Teacher resources and professional development across the curriculum

Teacher professional development and classroom resources across the curriculum

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ConnectionsSession 06 Overviewtab atab bTab ctab dtab eReference
Part C

Defining Connections
  Introduction | Connections to Other Contexts | Connections Between Representations | Additional Connections | Your Journal
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"School mathematics experiences at all levels should include opportunities to learn about mathematics by working on problems arising in contexts outside of mathematics. These connections can be to other subject areas and disciplines as well as to students' daily lives." (NCTM, 2000, pp. 65, 66)


Building Connections Outside of School

A situation in a literature story, or a student's enthusiastic report of an experience over the weekend, can become the introduction to a new mathematical topic or an opportunity to practice and extend previous skills. Such connections provide more than motivation for students -- they make it easier for students to build and retain new knowledge and skills by making links to familiar ideas. A teacher who has a clear understanding of mathematical goals for his or her students can best recognize and develop opportunities to build connections to mathematics outside of school.


Building Connections to Other Subjects

It truly is possible to "mathematize" lessons in all subjects at various points of the school year. Social science lessons can be enhanced by the discussion of numeric data, by the analysis and creation of graphs, and by the use of timelines. For example, graphs of data can be analyzed to compare population growth (predictions of the United States' population growth in the next few decades range from 280 to 515 millions of people!), or tables showing production of major products in various states or countries can be compared.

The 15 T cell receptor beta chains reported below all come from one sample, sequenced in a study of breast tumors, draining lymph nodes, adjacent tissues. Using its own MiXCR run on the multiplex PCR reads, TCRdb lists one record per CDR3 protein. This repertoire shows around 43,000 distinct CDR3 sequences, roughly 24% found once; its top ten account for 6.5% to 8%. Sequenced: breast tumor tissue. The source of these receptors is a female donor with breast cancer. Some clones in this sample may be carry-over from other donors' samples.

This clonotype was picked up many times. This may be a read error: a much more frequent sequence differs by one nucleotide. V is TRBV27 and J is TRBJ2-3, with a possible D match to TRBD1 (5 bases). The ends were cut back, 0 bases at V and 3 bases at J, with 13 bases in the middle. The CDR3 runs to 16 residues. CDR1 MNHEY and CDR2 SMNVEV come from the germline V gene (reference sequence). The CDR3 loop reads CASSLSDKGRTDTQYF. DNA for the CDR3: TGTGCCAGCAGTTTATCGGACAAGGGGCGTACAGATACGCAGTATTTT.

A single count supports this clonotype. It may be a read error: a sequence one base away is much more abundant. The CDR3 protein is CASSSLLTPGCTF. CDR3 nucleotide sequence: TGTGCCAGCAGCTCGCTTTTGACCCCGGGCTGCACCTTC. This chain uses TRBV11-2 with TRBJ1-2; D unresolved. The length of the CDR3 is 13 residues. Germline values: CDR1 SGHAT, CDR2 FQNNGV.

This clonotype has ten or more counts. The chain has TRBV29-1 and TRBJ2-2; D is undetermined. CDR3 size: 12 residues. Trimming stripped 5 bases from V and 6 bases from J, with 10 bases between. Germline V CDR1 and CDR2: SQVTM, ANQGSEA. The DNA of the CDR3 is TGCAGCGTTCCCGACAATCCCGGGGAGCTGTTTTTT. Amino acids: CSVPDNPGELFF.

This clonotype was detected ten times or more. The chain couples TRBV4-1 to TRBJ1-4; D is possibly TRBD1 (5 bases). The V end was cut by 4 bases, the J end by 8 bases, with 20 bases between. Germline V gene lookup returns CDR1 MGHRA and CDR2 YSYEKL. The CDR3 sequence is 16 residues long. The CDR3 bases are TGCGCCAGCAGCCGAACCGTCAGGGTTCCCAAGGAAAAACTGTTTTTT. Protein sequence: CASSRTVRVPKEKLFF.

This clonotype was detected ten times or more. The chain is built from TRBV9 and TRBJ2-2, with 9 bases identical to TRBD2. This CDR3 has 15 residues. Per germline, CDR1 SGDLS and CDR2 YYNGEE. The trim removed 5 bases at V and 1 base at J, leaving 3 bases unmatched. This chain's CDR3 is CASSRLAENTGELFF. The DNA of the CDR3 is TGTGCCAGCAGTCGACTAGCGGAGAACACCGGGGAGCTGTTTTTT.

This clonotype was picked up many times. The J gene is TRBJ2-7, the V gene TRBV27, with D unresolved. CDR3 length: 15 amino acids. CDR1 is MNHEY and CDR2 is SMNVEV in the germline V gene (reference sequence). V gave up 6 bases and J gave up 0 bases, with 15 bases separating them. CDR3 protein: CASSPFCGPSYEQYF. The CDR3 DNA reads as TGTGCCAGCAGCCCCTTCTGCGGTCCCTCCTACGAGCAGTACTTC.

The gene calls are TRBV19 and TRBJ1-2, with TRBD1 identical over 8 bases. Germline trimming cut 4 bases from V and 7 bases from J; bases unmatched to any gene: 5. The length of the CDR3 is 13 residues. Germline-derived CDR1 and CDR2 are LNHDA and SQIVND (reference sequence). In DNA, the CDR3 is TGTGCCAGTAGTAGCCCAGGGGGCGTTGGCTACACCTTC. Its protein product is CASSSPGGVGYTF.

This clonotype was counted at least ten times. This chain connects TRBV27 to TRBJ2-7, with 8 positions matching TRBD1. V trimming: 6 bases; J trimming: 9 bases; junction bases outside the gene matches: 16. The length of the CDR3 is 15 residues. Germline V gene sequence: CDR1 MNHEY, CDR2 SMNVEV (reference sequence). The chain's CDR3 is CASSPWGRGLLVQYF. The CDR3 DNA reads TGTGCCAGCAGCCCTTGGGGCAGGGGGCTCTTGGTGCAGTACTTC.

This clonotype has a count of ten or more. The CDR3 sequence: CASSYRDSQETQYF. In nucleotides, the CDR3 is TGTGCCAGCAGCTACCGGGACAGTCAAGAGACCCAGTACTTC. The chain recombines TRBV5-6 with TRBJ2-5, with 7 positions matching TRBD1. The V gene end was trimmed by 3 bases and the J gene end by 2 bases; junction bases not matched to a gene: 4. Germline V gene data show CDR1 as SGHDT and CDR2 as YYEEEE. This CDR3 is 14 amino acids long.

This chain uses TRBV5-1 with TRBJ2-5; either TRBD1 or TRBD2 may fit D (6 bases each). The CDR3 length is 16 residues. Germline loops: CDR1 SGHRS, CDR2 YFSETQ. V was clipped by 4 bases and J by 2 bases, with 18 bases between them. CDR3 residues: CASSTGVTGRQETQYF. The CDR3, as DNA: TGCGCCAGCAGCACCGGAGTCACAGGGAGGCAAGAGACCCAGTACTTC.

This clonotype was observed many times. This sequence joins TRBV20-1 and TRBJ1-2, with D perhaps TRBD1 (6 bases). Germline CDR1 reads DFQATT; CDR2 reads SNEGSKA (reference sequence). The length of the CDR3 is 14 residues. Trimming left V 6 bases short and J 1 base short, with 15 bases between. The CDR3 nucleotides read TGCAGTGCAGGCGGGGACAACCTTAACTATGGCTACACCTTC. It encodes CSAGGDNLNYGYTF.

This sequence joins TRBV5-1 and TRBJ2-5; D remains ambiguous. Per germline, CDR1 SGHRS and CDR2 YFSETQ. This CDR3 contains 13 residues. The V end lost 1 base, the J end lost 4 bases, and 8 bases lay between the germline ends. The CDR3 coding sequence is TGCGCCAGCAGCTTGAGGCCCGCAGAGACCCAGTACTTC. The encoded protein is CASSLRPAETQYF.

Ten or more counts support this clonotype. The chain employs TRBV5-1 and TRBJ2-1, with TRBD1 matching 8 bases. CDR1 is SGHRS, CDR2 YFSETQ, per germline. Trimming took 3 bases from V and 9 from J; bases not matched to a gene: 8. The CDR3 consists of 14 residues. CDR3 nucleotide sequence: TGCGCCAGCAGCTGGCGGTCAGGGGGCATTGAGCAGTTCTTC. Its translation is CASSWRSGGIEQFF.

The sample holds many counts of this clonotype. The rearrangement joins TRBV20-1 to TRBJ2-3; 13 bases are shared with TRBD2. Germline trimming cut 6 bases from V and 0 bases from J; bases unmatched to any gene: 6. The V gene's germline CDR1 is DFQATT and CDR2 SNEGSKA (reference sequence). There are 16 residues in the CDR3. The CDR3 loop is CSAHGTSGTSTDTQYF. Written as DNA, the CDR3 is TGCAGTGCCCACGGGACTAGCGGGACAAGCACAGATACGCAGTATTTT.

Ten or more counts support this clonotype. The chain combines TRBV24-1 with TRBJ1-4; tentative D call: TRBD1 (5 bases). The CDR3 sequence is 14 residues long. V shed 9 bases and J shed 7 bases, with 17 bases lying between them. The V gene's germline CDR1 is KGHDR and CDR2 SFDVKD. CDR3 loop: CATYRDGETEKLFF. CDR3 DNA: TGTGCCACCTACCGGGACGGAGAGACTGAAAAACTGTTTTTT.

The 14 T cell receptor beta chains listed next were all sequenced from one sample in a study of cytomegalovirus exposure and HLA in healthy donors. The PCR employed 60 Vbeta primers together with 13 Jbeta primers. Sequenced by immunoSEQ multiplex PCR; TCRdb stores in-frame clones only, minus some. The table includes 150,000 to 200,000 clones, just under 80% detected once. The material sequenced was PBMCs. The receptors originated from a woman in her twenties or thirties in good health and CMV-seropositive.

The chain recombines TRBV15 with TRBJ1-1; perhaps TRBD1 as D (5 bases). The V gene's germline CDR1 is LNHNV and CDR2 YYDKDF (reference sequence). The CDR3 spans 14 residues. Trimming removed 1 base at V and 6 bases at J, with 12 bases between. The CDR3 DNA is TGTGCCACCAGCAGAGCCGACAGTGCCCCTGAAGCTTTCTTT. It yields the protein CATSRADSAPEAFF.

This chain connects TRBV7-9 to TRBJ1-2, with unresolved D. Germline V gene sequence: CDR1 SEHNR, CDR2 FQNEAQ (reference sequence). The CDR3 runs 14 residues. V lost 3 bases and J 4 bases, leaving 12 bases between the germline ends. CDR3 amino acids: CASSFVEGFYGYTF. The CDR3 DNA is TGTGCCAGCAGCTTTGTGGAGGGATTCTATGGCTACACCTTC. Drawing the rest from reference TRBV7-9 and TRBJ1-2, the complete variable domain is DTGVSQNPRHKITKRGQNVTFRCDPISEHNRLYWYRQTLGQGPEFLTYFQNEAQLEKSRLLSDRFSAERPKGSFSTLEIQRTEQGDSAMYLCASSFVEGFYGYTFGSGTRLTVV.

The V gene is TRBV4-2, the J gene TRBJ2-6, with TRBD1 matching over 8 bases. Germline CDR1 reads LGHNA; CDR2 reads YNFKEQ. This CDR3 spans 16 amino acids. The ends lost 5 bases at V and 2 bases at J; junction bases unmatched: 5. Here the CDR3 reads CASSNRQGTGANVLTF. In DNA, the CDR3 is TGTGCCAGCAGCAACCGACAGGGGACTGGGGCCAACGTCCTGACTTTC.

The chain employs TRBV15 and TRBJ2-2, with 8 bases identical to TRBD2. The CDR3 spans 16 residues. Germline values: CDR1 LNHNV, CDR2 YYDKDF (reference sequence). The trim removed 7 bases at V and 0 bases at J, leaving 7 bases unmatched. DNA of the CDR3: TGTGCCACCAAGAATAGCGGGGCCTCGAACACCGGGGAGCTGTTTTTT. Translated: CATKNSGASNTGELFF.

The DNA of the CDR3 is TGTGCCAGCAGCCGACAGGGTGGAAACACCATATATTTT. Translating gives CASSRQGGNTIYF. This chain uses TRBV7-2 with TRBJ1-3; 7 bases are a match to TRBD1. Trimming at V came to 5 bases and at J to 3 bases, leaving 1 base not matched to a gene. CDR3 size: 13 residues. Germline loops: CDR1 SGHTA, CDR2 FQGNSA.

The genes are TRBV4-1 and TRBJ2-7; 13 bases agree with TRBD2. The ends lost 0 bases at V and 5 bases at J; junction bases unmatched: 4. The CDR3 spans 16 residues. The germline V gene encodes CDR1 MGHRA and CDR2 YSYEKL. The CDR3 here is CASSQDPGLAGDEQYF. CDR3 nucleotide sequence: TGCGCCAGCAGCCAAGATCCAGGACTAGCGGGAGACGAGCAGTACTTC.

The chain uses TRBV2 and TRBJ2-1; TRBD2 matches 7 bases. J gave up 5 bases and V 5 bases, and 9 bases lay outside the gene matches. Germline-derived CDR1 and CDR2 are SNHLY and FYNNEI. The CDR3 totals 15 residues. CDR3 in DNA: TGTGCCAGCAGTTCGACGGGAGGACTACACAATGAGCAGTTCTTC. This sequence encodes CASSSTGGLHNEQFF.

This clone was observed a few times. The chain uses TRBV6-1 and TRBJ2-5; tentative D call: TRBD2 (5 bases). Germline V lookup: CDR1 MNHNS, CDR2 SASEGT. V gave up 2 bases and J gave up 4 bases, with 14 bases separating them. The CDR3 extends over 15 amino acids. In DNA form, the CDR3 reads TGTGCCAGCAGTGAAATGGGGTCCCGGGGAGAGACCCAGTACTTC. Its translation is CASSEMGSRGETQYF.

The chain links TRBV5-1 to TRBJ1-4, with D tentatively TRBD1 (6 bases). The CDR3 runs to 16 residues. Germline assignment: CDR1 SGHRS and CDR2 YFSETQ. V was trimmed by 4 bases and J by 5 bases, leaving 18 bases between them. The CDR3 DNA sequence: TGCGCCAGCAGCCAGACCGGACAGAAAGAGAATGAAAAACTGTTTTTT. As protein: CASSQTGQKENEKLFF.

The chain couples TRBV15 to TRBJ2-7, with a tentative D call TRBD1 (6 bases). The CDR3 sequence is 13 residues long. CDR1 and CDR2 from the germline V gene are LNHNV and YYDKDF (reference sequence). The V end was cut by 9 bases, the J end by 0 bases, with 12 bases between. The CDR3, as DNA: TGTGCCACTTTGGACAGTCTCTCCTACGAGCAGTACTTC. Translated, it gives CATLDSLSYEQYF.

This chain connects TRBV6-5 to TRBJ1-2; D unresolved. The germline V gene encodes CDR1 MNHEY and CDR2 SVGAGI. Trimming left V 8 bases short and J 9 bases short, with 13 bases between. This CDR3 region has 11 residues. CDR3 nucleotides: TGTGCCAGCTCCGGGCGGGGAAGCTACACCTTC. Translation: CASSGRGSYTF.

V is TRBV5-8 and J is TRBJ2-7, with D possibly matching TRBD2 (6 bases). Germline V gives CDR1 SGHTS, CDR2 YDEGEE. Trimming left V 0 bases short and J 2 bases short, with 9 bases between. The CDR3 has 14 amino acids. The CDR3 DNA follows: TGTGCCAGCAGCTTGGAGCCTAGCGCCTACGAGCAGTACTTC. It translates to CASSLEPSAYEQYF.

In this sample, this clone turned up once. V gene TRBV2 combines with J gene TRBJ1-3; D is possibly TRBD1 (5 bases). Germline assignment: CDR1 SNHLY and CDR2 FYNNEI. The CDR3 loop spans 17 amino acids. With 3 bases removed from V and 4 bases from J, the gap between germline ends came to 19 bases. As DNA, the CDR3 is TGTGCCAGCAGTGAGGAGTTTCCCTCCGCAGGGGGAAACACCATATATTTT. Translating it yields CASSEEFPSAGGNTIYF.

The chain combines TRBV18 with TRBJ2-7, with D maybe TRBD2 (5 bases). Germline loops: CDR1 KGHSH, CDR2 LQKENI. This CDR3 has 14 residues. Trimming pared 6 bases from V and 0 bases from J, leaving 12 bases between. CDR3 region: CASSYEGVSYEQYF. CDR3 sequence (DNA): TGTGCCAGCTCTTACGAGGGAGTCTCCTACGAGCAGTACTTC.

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Considerable connections can be made between mathematics and science. "In grades 3-5, students should be developing the important processes needed for scientific inquiry and for mathematical problem solving -- inferring, measuring, communicating, classifying, and predicting. The kinds of investigations that enable students to build these processes often include significant mathematics as well as science" (NCTM, 2000, p. 201).


Language arts can be connected to mathematics through specific ideas that act as catalysts for mathematical inquiry. Problem solving and data collecting that stem from a literature experience provide connections between mathematics and its application in various settings. Writing to communicate one's ideas is similar in language arts and mathematics. In both cases, it is important for student writers to have a clear understanding of the topic, to consider their audience, to state their ideas clearly, and to use examples to illustrate their points.


Physical education, art, and music classes can be infused with the discussion of both geometric and numeric patterns. They can also have basic mathematics practice intertwined through the incorporation of such activities as skip-counting during exercises, and dividing to create equal groups.


Building Connections Across Grades

When teachers are aware of the mathematics standards, goals, projects, and familiar contexts of the prior grades, they can intertwine references and experiences that help students make connections and build new knowledge on a familiar foundation. Students' success in subsequent grades can then be supported by providing foundational experiences that prepare a base for later learning of key concepts and skills.


For example, students who have explored the dartboard exercise illustrated earlier will be able to make good use of this experience when they study probability in later grades. The concept that probabilities must always add up to 1 is an inherent connection that can be drawn from the activity.


In a similar way, students who, from the earliest grades, are asked to make conjectures and justify their answers will have a stronger foundation when they explore concepts of formal proof in later grades. They will be able to connect their early habits to this new task.


"Viewing mathematics as a whole highlights the need for studying and thinking about the connections within the discipline, as reflected both within the curriculum of a particular grade and between grade levels." (NCTM, 2000, p. 64)

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